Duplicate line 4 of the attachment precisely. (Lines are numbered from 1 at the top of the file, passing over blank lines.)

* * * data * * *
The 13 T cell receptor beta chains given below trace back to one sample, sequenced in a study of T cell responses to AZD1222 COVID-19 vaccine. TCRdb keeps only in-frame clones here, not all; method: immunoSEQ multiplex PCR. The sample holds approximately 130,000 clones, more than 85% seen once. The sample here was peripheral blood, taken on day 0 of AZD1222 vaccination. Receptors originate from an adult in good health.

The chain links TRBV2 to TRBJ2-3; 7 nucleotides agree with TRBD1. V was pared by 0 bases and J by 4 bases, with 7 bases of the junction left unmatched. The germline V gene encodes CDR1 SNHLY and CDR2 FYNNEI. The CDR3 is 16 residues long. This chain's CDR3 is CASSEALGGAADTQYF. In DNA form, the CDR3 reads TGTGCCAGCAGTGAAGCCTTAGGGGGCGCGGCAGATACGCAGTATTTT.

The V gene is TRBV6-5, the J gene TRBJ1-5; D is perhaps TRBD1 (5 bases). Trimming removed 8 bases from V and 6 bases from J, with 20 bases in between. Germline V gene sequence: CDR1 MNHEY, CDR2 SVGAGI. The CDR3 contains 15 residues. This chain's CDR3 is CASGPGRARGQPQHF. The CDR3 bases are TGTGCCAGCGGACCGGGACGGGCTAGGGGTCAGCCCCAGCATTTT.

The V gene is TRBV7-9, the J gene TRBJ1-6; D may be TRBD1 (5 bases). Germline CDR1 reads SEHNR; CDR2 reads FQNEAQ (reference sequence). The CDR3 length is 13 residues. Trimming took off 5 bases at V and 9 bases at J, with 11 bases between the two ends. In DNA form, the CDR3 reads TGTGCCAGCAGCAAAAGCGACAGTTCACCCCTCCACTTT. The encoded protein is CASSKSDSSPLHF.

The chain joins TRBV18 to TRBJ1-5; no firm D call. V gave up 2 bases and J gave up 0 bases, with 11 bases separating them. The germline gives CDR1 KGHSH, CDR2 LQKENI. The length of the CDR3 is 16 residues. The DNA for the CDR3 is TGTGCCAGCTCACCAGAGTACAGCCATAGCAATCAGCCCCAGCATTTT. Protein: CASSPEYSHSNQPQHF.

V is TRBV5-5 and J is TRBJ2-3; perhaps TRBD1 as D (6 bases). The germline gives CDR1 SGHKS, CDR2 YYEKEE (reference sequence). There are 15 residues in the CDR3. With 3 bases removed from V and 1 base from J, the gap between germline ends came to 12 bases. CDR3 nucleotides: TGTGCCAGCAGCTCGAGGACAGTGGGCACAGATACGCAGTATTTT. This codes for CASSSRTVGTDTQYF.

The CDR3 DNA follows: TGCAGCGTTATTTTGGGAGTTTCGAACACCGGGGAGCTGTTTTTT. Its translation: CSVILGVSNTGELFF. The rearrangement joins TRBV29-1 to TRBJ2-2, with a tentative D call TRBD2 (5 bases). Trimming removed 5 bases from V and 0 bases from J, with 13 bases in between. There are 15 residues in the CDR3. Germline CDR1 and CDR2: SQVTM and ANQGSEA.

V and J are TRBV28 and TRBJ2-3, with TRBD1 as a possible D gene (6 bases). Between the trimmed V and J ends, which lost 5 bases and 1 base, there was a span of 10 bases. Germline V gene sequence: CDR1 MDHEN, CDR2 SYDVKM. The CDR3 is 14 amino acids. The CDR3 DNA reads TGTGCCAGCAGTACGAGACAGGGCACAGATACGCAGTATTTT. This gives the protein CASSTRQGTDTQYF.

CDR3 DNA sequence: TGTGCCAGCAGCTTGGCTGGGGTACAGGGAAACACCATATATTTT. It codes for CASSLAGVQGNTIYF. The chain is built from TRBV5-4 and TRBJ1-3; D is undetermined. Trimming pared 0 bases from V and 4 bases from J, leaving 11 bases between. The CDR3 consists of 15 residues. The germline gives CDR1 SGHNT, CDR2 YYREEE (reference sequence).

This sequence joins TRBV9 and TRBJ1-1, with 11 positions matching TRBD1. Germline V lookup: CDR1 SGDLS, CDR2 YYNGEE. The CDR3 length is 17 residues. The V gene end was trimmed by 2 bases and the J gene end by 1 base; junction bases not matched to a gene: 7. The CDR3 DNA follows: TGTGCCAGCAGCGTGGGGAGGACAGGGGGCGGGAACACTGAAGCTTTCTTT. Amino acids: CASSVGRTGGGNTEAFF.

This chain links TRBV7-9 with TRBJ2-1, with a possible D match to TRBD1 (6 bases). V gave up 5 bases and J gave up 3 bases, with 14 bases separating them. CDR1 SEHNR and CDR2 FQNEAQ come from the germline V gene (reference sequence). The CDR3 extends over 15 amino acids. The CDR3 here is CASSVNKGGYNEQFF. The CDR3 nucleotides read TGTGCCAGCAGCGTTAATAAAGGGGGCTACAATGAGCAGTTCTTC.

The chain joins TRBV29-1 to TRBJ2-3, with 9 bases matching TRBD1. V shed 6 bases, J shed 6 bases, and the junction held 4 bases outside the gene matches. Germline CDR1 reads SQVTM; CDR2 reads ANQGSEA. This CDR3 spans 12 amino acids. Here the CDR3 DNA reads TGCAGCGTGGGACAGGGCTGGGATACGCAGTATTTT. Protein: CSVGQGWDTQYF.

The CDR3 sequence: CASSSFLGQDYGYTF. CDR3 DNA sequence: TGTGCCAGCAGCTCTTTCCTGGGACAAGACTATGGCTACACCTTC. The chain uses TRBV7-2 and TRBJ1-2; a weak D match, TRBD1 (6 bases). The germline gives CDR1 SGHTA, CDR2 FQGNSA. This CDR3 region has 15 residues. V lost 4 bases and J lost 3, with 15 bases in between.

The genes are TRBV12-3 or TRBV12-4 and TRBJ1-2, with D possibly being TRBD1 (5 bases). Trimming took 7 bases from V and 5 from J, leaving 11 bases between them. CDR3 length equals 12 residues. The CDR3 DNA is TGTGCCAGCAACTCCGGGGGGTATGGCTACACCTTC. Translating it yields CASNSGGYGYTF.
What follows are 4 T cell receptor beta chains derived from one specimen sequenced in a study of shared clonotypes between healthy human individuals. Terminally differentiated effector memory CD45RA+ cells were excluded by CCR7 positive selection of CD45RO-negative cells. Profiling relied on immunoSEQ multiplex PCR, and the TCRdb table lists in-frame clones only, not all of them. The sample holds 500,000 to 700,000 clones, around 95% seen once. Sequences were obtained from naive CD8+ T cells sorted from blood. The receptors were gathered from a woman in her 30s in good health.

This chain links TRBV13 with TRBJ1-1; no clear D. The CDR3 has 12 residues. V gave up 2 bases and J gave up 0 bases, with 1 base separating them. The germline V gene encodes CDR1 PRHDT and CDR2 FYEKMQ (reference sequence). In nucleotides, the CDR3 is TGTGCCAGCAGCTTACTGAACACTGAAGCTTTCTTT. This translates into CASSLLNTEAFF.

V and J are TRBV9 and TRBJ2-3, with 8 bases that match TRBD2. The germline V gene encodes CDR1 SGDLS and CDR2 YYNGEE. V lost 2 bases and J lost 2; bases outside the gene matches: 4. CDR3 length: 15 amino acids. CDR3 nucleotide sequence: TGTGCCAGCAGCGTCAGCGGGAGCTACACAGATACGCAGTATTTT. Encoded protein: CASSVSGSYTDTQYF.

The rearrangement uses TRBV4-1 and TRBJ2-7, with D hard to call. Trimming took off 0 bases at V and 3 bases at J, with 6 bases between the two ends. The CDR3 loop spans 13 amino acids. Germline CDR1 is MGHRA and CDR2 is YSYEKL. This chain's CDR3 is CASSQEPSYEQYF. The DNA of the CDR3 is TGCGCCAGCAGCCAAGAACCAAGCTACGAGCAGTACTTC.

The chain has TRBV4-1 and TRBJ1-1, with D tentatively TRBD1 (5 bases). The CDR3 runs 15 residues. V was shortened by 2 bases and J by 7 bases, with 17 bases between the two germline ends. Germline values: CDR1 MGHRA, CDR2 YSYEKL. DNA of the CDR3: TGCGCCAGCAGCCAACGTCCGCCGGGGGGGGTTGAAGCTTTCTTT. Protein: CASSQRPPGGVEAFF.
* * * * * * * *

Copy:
The V gene is TRBV7-9, the J gene TRBJ1-6; D may be TRBD1 (5 bases). Germline CDR1 reads SEHNR; CDR2 reads FQNEAQ (reference sequence). The CDR3 length is 13 residues. Trimming took off 5 bases at V and 9 bases at J, with 11 bases between the two ends. In DNA form, the CDR3 reads TGTGCCAGCAGCAAAAGCGACAGTTCACCCCTCCACTTT. The encoded protein is CASSKSDSSPLHF.